It’s something we’ve all done – as children or adults – blowing bubbles in water or some other drink with a straw. It’s fun, sometimes messy, and it makes a cool noise. The foam (a word we use for bubbles packed together in a liquid) that we can make in this way is very distinctive, and there is a huge amount of science that needs to be invoked to understand it. But why would you need to understand it? As well as being great fun to make and play with, foams, and their sister system emulsions (oil drops in liquid), are part of the food we eat (and beer we drink), the creams we rub on our skin, and they are at the heart of many processes that industry use to make money. This talk will open your eyes to the curious world of bubbles and droplets.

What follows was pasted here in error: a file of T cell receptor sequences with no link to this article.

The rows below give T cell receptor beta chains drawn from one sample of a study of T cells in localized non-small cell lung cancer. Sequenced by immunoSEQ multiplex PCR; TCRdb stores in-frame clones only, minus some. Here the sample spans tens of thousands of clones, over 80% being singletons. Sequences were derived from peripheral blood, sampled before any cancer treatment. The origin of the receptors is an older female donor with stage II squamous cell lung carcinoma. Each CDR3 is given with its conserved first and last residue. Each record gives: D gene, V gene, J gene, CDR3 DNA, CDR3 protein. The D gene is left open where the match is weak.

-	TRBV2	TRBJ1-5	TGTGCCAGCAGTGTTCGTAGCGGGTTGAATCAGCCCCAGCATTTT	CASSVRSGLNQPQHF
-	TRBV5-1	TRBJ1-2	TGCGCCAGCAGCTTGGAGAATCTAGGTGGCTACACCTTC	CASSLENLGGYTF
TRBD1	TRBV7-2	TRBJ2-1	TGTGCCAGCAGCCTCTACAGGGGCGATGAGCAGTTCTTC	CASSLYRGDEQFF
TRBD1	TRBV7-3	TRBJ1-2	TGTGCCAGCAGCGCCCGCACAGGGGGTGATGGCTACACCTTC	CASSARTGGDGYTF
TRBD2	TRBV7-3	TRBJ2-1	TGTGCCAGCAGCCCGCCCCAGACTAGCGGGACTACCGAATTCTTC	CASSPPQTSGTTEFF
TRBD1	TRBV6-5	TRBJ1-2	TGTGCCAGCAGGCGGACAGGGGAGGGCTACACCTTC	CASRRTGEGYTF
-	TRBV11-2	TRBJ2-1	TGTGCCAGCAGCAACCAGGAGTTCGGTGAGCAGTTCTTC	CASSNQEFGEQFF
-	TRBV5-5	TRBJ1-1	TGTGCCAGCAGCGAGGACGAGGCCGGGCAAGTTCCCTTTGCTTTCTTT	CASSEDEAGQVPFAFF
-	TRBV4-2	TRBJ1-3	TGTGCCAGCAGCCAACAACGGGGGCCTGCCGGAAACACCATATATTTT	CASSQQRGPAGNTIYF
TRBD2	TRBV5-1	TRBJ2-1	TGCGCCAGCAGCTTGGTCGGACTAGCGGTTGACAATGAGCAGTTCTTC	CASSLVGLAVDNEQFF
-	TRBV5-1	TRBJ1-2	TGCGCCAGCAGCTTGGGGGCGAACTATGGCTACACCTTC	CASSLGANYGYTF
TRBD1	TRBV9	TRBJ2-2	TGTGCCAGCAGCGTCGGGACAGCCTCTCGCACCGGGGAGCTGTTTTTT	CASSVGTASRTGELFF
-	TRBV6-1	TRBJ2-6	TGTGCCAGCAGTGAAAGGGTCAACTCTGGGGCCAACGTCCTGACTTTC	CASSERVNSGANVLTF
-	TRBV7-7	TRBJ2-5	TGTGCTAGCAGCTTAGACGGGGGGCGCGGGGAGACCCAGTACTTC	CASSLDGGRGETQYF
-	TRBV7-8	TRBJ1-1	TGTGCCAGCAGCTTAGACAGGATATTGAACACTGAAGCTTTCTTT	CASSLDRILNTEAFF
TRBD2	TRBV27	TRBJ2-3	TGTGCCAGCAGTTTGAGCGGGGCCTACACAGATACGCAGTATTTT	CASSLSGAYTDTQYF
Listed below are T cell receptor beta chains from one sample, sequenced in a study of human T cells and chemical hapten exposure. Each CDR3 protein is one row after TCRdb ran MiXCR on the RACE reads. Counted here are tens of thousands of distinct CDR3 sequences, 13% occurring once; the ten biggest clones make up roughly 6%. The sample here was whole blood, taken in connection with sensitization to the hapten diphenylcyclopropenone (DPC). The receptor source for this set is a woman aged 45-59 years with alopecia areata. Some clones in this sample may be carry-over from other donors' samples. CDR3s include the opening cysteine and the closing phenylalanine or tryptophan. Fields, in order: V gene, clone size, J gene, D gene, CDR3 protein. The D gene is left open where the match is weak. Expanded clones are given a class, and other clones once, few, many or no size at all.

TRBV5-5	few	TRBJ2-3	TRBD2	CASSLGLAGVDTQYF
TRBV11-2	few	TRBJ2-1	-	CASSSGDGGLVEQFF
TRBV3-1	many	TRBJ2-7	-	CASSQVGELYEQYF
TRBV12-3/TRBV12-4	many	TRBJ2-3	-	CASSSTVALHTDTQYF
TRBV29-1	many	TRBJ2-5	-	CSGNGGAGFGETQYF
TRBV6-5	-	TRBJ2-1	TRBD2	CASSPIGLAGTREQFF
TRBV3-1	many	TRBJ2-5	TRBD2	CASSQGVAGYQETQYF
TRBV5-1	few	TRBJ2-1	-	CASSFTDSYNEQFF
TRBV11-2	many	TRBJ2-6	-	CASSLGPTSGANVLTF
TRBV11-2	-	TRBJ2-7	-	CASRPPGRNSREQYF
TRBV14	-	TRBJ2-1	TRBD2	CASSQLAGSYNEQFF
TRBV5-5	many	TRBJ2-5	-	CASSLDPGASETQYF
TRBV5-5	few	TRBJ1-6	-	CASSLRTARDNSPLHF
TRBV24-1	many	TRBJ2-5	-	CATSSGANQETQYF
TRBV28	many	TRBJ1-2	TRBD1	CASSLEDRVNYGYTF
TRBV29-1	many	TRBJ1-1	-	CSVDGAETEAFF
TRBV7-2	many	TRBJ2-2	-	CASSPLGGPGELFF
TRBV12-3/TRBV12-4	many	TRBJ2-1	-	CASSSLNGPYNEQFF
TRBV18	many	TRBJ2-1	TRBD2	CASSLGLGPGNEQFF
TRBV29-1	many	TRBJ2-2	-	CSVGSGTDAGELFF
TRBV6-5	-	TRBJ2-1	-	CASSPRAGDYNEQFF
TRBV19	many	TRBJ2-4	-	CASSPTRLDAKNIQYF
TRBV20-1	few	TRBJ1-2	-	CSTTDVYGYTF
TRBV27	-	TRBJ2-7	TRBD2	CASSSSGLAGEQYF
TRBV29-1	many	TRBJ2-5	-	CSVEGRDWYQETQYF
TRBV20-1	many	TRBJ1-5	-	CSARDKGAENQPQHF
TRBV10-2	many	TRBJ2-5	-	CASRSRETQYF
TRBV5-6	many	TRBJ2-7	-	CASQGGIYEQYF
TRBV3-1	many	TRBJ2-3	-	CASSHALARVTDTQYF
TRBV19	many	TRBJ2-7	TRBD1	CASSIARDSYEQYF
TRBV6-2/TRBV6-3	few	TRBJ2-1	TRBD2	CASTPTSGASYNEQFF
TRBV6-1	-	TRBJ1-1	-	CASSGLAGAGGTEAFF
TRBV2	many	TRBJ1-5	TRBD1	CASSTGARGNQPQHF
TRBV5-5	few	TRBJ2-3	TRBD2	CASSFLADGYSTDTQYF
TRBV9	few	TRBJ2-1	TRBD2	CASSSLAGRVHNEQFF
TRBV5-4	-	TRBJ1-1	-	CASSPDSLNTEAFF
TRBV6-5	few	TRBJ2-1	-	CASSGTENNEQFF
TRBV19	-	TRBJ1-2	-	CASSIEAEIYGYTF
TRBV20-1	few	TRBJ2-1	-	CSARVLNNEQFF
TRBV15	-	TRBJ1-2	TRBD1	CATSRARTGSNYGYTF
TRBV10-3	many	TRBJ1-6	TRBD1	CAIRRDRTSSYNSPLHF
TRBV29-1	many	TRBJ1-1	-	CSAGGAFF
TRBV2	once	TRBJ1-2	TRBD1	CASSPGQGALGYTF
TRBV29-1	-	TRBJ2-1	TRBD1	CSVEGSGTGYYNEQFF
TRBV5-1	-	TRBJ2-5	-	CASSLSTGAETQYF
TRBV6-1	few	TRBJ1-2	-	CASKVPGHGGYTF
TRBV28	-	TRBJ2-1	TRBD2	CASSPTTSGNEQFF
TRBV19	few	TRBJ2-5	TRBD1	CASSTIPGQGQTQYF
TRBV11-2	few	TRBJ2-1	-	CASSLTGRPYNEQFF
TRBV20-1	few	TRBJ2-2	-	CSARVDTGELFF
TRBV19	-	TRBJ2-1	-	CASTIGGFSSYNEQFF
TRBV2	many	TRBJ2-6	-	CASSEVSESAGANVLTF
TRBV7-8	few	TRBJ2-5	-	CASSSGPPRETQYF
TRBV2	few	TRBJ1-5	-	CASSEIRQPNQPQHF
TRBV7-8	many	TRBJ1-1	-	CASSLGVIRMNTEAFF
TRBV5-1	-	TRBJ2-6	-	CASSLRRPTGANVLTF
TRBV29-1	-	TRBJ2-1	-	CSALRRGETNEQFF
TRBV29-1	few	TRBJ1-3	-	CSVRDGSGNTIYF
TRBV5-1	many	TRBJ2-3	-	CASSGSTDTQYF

Associate Professor David Beattie is a Research Leader at the Future Industries Institute at UniSA. He spends his days answering fundamental questions in chemistry related to bubbles and droplets, and at the same time using those answers to help industry do and make things better, faster, cheaper, and tastier. Originally from Scotland, he has been in Adelaide for almost 18 years, during which time he has lost all tolerance for cold weather, and will never willingly go anywhere below freezing again.